Review By Josie Grant

“Laughter through tears is my favorite emotion.”  – Truvy, Steel Magnolias

Life is a contradiction. Bitter and sweet; awfully good; its storms survived and then made beautiful in their aftermath by steel magnolias. Comedy and tragedy are not a part of life, but are life; a paradox which must be embraced if it is to be overcome. What better way to show this delicate balance of navigating and surviving life’s ups and downs than through the story of six strong women and their fierce determination to support one another?

Robert Harling wrote Steel Magnolias after his sister died of complications of diabetes in 1985. It opened Off-Broadway in 1987, was adapted into a film in 1989, and made its Broadway debut in 2005. In order to come to terms with the loss, he focused on the humor and lightheartedness his family used to cope with the seriousness of the situation.

Photo credit: Louisa Vilardi Photography

The play, set in small town Louisiana in the 80’s, centers on a group of southern women powerfully bonded by their shared experiences. Clove Creek Dinner Theater’s production tackles the daunting task of assembling a group of women who capable of portraying the bond established by the characters in the span of decades, in a matter of weeks. The play opens in a beauty salon, where advice is dispensed like hairspray. The story unfolds entirely within the salon, with each character stopping by not only for the cosmetology services the events of life require, but also, indeed probably more so, for the camaraderie of friends who have become family. The single set works nicely with Clove Creek’s stage and the dinner theater gives the intended moments of connectedness the pleasant, familiar “informal therapy session” feel you might get from a wise barman – or a good hair stylist.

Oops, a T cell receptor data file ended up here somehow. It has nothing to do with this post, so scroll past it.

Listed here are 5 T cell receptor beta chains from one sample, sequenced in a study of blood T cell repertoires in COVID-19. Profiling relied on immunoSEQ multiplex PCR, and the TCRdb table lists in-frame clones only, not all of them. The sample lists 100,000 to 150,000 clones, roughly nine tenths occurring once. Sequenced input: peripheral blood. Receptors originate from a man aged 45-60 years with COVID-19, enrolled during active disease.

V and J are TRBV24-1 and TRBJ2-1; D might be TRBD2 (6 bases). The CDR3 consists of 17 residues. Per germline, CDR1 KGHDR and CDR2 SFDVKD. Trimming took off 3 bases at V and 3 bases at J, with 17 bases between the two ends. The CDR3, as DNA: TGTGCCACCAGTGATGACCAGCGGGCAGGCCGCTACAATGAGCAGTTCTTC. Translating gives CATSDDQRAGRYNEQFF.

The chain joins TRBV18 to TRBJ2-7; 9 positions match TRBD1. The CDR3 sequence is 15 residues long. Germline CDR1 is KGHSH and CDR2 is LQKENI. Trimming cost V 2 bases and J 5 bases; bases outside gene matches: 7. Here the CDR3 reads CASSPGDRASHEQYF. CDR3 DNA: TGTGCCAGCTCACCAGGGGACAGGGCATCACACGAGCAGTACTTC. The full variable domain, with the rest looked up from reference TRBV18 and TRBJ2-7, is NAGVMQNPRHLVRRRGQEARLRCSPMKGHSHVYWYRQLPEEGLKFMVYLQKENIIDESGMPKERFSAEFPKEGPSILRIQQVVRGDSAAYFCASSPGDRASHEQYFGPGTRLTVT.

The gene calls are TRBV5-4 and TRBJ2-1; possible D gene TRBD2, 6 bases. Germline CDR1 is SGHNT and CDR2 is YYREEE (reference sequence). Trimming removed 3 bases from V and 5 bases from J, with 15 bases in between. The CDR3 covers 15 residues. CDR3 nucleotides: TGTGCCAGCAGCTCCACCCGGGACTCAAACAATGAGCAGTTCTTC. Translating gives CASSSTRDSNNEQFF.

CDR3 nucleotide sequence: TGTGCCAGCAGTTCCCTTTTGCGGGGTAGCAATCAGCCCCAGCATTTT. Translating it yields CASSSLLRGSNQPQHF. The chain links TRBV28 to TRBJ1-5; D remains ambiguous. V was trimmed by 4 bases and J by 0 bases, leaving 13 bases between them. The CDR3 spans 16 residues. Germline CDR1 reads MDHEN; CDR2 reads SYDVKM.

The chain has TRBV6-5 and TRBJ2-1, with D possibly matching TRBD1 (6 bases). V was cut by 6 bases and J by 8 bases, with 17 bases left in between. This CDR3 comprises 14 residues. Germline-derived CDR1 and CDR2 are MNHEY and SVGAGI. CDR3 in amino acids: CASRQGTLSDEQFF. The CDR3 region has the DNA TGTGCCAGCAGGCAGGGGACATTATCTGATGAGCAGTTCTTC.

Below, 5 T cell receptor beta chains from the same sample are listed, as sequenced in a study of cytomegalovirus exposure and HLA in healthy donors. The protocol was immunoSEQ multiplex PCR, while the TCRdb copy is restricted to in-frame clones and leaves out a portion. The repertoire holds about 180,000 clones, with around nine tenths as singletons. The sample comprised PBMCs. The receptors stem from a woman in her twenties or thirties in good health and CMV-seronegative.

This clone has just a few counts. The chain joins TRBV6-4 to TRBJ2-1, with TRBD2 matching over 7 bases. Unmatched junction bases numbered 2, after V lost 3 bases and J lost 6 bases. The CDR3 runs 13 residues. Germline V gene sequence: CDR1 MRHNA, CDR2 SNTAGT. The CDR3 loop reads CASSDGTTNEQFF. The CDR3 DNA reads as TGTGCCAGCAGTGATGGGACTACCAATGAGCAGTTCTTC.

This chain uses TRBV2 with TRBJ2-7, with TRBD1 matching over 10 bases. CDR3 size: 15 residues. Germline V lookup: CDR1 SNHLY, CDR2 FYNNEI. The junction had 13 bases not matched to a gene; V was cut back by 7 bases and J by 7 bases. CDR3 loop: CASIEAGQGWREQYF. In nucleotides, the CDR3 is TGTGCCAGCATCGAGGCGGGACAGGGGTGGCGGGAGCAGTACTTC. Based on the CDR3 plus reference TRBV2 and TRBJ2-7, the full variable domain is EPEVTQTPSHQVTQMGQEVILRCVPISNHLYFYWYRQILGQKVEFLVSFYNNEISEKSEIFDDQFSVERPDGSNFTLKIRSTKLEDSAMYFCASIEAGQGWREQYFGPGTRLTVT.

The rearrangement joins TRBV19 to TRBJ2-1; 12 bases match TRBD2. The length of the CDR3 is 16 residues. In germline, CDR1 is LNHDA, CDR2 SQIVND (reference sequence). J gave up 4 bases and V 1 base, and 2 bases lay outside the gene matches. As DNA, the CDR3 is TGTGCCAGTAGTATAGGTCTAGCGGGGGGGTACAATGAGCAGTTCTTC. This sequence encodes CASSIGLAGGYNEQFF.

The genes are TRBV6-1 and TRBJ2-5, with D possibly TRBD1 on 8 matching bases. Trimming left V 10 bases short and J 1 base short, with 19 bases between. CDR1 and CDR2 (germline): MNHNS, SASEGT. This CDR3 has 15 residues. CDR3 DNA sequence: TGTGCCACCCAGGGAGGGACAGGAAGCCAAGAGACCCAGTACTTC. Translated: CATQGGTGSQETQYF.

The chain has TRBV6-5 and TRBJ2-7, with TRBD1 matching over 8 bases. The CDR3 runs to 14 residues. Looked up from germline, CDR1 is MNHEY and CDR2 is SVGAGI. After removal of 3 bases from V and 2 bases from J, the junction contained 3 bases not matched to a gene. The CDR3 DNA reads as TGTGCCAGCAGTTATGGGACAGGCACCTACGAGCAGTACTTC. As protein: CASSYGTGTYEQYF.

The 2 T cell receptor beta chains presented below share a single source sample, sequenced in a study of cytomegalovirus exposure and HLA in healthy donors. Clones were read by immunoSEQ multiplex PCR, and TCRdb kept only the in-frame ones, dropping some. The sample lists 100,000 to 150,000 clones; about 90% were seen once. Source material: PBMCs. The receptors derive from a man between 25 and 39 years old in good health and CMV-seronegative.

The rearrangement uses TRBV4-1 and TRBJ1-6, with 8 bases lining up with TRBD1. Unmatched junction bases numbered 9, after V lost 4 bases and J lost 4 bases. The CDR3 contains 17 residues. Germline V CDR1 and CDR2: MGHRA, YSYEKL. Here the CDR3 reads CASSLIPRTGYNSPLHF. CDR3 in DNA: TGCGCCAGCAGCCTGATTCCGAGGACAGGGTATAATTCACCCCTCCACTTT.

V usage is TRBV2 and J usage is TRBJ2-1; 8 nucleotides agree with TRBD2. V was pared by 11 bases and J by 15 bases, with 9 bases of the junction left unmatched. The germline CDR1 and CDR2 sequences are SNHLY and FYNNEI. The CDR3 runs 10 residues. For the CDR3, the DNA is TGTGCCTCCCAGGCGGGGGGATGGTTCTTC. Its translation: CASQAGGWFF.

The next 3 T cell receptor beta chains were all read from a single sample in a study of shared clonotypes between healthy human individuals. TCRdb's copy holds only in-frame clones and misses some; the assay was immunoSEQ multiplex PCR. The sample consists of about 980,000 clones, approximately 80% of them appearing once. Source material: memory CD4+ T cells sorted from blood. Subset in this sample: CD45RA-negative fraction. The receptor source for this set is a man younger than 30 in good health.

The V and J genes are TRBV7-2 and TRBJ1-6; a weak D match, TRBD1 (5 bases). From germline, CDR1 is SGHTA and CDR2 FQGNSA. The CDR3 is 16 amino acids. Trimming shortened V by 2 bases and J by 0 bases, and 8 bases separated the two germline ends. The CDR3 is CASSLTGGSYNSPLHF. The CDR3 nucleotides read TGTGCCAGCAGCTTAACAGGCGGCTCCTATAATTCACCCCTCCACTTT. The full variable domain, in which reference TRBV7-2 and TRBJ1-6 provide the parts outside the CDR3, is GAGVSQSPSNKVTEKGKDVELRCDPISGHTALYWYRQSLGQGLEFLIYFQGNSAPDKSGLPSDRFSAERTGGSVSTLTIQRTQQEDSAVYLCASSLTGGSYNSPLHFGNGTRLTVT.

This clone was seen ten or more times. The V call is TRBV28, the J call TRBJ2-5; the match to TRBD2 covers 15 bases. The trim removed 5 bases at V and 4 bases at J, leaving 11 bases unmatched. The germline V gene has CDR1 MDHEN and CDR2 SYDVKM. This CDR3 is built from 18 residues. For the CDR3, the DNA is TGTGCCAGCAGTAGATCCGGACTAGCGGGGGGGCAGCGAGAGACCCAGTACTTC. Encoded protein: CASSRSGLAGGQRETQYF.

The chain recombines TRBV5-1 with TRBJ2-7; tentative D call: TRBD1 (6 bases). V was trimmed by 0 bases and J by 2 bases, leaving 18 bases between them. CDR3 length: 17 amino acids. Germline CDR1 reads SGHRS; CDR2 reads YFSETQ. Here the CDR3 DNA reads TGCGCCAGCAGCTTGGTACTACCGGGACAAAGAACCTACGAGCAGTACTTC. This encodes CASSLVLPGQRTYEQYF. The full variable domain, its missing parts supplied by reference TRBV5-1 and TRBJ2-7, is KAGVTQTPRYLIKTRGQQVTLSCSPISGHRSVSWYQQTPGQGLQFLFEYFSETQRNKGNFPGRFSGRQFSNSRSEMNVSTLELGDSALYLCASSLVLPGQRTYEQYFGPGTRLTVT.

Through thoughtful casting, Director Teresa Gasparini, who has served as the Artistic Director of Clove Creek since its inception in 2015, enables each member of this strong ensemble to shine by letting each one bring their own unique touch to the characters.

Laurel Riley-Brown, complete with the big hair of the 80’s, effectively plays kind hearted gossip and salon owner, Truvy. Her newly hired assistant, Annelle, played by Maddy M. Murphy, has a wide character arc. Ms. Murphy’s portrayal is believable every step of the way, and in the play’s closing moments in particular, quite moving.

Photo credit: Louisa Vilardi Photography

Patricia Holzhauer, as Clairee, the sophisticated widow of the former mayor, and Stephanie Hepburn, as her long-time friend and wealthy curmudgeon Ouiser, successfully strike the love-hate relationship indicative of an old friendship with their portrayals.

Rena Gavigan, who plays the kind-hearted strong willed Shelby, and Kit Colbourn, who plays M’Lynne, her passionate but stubborn mother, are both perfect in their delivery of what each would be feeling as a young woman facing a limiting disease, and as the mom who only wants what’s best for her.

As the contradiction in its title suggests, Steel Magnolias is both art imitating life, and life imitating art; and Clove Creek’s production will have you laughing through the tears.

Steel Magnolias plays through Sunday, August 18th at Clove Creek Dinner Theater, 18 Wastage Business Center Drive, Fishkill, NY (845) 202-7778; www.clovecreekdinnertheater.com

Photo credit: Louisa Vilardi Photography

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